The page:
Once you get the ratio of crispy/soft that you like, it’s time to move on to the second batch. Remove the cooked crispy hash browns to a plate, then repeat the process a couple more times, or until you’ve cooked all the potatoes.
Hash browns are great on their own and all, but why not make them ULTIMATE by adding lots of yummy toppings? I did a fried egg, some avocado slices, diced tomato, sliced jalapeño, green onion, and a dollop of sour cream. Waffle House ain’t got nuthin’ on my hash browns. 😎
I hate to do this because I love most of your recipes, but this was a complete failure for me. I followed exactly (even though grating the potato by hand KILLED my wrists) and came out with simultaneously over- and under-cooked potato shreds that did not make a nice patty and that tasted like oil and raw potato. It also dirtied way more dishes (and towels!) than my usual breakfast potatoes and made a huge potato-y mess of the kitchen.
I’ll be sticking with homefries from here on out, I think!
No one cares.
I would like to know how a recipe will turn out to know if it’s worth making, so I care 🤷♀️
I care, too. Feedback is valuable to me.
I have tried rinsing my potatoes before, and they still came out gray and mushy. It sounds like my issue was not rinsing them enough — So, to anyone reading this, be sure to extensively rinse and dry your potatoes if you use this method.
That being said, I have found it more convenient to par-bake my potatoes and save them in the fridge for later. Then I will take them out and shred (or wedge or dice or etc.) them as I need them. And, if you par-bake the potatoes when you are using your oven for other purposes (e.g. pizza, hot dish, enchiladas), you essentially remove all potato prep time. I have found this to be easier for my lifestyle.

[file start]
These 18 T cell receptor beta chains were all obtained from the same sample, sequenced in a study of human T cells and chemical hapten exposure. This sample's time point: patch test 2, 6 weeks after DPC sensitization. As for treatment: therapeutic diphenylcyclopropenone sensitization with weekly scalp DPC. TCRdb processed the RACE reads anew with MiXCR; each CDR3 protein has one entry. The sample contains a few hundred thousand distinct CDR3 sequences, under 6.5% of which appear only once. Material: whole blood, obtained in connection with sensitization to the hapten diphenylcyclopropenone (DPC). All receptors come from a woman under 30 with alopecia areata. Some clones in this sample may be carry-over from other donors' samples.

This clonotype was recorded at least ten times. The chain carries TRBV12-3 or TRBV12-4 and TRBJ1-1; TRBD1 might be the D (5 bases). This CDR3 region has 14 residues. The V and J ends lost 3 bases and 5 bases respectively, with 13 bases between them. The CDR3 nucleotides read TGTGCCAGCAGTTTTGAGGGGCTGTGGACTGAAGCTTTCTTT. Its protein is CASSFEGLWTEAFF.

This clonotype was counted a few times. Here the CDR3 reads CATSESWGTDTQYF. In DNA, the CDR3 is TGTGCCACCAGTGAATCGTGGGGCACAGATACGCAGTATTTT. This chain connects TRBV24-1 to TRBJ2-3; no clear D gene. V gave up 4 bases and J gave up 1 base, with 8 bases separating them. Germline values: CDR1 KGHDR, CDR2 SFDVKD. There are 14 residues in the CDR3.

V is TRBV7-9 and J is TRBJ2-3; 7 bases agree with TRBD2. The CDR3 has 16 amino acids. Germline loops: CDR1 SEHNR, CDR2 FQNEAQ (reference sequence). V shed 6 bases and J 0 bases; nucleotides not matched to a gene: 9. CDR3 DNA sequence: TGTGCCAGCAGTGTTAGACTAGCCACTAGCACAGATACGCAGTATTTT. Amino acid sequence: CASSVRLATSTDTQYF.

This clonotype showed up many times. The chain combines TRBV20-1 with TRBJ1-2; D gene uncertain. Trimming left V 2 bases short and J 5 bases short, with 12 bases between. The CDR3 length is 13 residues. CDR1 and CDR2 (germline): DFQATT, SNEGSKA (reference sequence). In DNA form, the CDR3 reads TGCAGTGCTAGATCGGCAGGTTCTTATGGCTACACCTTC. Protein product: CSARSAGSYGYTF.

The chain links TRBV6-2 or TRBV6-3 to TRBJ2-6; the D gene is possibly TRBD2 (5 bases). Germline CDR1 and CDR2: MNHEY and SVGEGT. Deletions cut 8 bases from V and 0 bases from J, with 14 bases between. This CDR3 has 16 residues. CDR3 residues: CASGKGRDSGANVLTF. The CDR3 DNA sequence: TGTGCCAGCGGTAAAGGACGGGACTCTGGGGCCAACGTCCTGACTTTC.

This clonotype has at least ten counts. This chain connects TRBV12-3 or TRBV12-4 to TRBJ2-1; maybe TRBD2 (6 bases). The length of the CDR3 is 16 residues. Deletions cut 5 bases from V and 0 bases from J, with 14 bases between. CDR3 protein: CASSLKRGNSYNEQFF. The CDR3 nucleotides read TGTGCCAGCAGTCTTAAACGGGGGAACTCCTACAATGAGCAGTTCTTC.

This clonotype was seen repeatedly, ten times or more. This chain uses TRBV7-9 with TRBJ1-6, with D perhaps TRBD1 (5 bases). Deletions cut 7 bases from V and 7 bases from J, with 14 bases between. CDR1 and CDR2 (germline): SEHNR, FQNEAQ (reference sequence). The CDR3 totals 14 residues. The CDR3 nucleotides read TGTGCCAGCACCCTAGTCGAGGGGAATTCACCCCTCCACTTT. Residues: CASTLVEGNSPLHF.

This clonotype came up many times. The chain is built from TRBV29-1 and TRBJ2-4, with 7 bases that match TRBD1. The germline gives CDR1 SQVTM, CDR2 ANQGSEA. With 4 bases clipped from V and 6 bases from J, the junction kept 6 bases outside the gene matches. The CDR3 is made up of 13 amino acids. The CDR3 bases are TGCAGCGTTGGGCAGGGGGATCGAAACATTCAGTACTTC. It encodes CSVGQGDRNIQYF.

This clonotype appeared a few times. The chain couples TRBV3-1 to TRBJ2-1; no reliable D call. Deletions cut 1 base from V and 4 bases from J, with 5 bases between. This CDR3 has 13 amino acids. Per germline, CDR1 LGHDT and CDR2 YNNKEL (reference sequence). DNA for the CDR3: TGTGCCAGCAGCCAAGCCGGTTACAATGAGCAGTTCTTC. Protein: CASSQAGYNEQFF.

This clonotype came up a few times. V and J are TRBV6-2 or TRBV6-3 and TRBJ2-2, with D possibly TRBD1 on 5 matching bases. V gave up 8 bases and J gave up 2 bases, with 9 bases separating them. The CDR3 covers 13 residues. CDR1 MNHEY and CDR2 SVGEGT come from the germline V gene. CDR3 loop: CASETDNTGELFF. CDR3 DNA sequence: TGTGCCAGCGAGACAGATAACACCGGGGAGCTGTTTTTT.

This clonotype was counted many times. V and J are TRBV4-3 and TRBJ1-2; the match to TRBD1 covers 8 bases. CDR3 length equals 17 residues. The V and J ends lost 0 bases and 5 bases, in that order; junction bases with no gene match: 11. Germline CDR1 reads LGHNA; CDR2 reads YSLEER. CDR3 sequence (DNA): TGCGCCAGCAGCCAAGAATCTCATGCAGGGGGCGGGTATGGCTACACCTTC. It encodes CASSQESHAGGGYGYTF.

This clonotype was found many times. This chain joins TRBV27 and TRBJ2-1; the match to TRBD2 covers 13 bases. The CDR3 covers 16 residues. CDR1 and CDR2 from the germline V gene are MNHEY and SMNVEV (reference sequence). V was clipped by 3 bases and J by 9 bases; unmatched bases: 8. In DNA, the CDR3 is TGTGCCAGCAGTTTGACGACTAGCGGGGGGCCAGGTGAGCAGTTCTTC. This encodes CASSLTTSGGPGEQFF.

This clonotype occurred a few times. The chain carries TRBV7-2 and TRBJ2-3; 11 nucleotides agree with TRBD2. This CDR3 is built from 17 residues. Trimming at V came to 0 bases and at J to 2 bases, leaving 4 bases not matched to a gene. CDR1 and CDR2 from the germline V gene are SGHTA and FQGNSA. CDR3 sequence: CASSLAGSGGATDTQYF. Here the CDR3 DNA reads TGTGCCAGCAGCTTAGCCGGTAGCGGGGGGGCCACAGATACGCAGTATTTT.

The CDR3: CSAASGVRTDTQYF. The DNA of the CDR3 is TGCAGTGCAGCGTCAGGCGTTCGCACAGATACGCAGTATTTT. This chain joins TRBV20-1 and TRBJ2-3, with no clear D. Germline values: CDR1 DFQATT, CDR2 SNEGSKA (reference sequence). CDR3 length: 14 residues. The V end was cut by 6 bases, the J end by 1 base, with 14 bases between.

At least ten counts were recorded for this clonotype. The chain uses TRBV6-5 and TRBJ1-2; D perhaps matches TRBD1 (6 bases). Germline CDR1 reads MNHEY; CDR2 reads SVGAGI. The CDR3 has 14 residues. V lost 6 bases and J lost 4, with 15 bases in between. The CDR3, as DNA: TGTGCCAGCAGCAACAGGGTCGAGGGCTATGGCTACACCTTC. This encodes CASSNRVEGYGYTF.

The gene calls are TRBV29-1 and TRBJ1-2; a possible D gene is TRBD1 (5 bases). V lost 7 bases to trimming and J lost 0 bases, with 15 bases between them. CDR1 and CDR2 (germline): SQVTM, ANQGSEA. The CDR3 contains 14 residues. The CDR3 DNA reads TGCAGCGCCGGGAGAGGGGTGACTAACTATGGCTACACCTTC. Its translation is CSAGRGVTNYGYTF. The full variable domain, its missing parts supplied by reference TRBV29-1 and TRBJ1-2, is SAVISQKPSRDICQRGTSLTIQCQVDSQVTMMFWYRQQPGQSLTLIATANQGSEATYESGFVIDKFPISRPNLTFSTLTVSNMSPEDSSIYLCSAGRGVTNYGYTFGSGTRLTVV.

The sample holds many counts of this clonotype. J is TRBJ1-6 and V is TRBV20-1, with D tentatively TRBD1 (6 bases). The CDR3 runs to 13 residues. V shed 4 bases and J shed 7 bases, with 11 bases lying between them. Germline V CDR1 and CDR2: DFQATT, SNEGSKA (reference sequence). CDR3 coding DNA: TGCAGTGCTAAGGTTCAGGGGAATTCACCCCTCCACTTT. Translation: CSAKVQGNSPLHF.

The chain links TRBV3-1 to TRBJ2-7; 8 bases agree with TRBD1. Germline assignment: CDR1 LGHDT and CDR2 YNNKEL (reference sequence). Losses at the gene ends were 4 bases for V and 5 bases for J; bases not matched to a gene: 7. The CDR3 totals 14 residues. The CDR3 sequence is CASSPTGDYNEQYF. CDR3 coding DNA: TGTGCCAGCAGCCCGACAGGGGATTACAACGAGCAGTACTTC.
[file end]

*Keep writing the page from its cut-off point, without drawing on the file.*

Definatley cook them in the cast iron! I take an onion section and grate it on the fine setting of the cheese grater, then mix it in with the grated ‘taters before cooking for mmmmm mmm flava. I don’t rinse, or dry, and have no crisping problems. To me, keeping the starch in helps to hold the shape and keep from seperating . Before flipping, I oil down the raw side. We keep our olive oil in a condiment squeeze bottle, add just a little before flipping. Top with shredded cheese of choice when done, smoked Gouda rocks. Serve with side of sliced fried ham and eggs of choice, all cooked in cast iron.
Great tips Jim!
This may be a stupid question but is there anyway to combine this with the crustless quiche recipe so that you have hashbrowns on top or bottom or both or anywhere LOL? Besides just adding it after the fact of course
That’s not a stupid question at all! :) That would be very similar to a Spanish Tortilla. But unfortunately I think I would need to do some testing before I could advise on the best method.